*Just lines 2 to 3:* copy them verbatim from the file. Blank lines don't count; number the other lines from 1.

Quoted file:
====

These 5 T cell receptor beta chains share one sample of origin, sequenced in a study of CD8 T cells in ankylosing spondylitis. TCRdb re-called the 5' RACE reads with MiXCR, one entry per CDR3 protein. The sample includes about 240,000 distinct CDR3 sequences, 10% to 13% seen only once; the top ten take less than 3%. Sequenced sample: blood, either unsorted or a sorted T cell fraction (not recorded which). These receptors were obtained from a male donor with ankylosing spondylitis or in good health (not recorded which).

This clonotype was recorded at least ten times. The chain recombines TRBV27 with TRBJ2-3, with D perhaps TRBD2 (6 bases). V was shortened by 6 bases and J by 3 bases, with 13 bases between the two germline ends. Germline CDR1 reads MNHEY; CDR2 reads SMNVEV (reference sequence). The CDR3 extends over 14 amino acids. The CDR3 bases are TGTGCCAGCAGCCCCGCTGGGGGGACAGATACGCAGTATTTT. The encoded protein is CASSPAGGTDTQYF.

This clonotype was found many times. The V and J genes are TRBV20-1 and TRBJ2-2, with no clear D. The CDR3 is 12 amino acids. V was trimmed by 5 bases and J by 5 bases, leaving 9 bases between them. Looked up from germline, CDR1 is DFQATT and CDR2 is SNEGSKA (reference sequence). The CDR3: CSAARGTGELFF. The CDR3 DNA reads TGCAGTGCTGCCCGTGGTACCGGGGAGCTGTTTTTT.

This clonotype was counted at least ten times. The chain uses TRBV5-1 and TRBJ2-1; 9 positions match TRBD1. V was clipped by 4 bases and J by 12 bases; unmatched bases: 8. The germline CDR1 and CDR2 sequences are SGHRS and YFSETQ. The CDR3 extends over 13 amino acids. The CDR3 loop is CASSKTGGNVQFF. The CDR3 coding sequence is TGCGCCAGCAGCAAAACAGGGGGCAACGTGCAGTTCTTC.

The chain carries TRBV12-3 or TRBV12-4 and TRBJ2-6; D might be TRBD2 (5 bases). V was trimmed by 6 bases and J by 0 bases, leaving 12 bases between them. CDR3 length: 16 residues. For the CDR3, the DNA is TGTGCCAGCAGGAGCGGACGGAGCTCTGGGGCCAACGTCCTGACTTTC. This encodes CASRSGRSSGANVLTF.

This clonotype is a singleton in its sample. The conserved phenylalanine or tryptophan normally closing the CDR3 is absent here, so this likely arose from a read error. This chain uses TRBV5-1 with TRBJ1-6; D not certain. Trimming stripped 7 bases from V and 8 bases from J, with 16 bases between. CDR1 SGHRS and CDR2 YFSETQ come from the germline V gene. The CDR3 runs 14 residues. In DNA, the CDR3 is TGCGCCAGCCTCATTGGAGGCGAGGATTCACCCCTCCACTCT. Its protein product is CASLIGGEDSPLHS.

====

This clonotype was recorded at least ten times. The chain recombines TRBV27 with TRBJ2-3, with D perhaps TRBD2 (6 bases). V was shortened by 6 bases and J by 3 bases, with 13 bases between the two germline ends. Germline CDR1 reads MNHEY; CDR2 reads SMNVEV (reference sequence). The CDR3 extends over 14 amino acids. The CDR3 bases are TGTGCCAGCAGCCCCGCTGGGGGGACAGATACGCAGTATTTT. The encoded protein is CASSPAGGTDTQYF.

This clonotype was found many times. The V and J genes are TRBV20-1 and TRBJ2-2, with no clear D. The CDR3 is 12 amino acids. V was trimmed by 5 bases and J by 5 bases, leaving 9 bases between them. Looked up from germline, CDR1 is DFQATT and CDR2 is SNEGSKA (reference sequence). The CDR3: CSAARGTGELFF. The CDR3 DNA reads TGCAGTGCTGCCCGTGGTACCGGGGAGCTGTTTTTT.